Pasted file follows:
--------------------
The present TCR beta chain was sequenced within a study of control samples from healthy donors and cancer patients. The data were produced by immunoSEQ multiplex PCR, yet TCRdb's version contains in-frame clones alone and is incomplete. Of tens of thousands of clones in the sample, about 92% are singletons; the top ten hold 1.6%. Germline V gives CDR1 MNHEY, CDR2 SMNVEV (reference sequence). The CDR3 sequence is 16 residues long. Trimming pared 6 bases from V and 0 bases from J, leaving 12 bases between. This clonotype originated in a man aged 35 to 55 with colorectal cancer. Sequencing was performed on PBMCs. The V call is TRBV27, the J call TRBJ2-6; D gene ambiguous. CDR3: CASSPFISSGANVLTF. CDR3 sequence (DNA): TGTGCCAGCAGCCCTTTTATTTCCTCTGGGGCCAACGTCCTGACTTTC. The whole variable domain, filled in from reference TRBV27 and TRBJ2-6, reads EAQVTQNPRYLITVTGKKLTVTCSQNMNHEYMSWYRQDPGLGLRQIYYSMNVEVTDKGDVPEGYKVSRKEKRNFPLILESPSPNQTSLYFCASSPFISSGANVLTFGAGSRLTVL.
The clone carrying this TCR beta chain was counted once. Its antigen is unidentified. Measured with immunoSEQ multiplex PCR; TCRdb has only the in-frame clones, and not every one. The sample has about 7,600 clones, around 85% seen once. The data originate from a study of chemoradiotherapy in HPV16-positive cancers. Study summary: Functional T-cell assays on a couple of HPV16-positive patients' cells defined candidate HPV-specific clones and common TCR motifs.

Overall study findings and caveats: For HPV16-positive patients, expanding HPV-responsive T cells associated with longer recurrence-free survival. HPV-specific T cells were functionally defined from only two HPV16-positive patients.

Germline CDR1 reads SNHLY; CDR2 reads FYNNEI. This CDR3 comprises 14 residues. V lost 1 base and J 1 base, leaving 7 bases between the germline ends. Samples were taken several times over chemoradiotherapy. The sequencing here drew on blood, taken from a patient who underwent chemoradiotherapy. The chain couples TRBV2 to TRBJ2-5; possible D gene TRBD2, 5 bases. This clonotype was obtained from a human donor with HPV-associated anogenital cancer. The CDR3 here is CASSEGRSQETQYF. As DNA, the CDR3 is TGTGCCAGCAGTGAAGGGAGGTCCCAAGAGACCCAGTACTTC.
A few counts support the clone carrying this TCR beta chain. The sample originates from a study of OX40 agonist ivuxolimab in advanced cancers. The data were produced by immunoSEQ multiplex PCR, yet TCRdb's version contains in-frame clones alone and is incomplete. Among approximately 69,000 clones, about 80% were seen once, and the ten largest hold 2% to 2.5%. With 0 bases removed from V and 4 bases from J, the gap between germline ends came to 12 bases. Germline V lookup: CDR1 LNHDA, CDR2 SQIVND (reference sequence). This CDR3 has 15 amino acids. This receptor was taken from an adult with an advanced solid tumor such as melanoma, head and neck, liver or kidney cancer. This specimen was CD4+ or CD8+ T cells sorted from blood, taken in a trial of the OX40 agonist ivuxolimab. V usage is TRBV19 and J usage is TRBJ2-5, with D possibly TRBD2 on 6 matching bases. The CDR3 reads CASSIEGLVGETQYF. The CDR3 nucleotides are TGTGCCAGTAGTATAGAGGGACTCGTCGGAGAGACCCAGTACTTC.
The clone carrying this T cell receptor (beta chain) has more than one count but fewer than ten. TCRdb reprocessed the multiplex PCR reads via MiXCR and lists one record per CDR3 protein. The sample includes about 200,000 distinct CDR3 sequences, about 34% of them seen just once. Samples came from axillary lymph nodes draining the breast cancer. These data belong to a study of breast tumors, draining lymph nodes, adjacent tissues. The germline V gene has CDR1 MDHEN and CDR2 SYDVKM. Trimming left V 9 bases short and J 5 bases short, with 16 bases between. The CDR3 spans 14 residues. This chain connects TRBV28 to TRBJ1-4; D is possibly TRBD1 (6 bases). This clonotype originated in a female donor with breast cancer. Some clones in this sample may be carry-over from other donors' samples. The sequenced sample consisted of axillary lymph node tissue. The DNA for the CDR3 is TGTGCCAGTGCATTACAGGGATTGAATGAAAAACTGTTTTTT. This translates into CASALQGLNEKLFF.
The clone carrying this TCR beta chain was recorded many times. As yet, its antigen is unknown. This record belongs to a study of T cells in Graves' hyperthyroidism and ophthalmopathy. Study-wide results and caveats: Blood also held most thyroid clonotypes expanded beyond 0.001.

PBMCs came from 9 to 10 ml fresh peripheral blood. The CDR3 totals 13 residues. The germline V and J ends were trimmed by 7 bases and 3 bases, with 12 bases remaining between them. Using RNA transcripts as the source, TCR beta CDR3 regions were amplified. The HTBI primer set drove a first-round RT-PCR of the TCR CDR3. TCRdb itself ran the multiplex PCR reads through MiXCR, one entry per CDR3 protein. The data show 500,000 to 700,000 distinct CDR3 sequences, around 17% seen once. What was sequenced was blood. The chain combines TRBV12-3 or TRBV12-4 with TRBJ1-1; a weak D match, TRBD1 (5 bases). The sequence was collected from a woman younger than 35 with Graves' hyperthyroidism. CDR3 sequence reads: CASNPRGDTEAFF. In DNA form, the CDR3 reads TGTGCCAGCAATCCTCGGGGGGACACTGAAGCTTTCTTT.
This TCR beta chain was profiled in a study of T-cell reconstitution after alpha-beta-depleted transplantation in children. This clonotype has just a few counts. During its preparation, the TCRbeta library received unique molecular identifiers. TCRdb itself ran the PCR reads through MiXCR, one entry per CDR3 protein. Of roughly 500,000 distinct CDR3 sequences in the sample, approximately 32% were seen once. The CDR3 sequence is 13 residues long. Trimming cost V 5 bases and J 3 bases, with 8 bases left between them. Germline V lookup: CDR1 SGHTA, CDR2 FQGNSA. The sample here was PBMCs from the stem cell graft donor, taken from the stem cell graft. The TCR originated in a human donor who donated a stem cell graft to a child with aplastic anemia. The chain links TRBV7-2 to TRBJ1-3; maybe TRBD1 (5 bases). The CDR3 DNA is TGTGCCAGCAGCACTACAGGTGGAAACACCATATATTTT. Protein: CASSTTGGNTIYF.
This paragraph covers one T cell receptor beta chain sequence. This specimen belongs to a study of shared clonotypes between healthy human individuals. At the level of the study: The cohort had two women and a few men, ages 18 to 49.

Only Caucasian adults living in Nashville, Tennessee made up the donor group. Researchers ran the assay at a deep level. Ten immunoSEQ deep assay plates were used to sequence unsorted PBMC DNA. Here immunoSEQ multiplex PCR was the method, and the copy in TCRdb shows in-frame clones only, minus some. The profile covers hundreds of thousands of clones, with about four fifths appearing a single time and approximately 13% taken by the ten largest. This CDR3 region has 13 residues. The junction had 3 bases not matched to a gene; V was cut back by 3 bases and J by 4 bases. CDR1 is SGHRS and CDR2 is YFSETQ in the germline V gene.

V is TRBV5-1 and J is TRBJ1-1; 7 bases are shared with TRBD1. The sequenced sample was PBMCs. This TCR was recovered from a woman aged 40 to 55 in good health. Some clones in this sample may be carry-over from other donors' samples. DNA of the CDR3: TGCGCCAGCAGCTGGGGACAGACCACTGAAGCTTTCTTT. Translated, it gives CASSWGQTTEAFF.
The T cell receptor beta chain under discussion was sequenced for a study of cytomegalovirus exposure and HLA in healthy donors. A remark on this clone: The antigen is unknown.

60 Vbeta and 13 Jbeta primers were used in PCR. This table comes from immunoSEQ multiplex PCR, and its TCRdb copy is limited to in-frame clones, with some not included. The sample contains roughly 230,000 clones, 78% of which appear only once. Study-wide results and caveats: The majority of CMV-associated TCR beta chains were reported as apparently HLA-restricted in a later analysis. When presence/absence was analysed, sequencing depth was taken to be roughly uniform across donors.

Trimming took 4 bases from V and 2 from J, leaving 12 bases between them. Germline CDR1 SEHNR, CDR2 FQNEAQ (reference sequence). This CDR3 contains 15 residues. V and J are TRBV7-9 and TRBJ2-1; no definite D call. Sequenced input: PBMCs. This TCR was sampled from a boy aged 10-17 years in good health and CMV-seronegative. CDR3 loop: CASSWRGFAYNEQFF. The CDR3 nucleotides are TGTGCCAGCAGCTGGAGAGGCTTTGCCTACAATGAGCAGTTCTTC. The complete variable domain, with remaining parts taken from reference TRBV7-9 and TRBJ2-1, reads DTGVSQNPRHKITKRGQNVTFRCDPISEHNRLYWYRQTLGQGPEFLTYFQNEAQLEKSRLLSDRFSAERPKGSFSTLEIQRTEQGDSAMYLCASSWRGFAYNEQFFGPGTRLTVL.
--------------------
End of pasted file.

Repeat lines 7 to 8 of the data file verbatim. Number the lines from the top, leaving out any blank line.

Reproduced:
The clone carrying this TCR beta chain was recorded many times. As yet, its antigen is unknown. This record belongs to a study of T cells in Graves' hyperthyroidism and ophthalmopathy. Study-wide results and caveats: Blood also held most thyroid clonotypes expanded beyond 0.001.

PBMCs came from 9 to 10 ml fresh peripheral blood. The CDR3 totals 13 residues. The germline V and J ends were trimmed by 7 bases and 3 bases, with 12 bases remaining between them. Using RNA transcripts as the source, TCR beta CDR3 regions were amplified. The HTBI primer set drove a first-round RT-PCR of the TCR CDR3. TCRdb itself ran the multiplex PCR reads through MiXCR, one entry per CDR3 protein. The data show 500,000 to 700,000 distinct CDR3 sequences, around 17% seen once. What was sequenced was blood. The chain combines TRBV12-3 or TRBV12-4 with TRBJ1-1; a weak D match, TRBD1 (5 bases). The sequence was collected from a woman younger than 35 with Graves' hyperthyroidism. CDR3 sequence reads: CASNPRGDTEAFF. In DNA form, the CDR3 reads TGTGCCAGCAATCCTCGGGGGGACACTGAAGCTTTCTTT.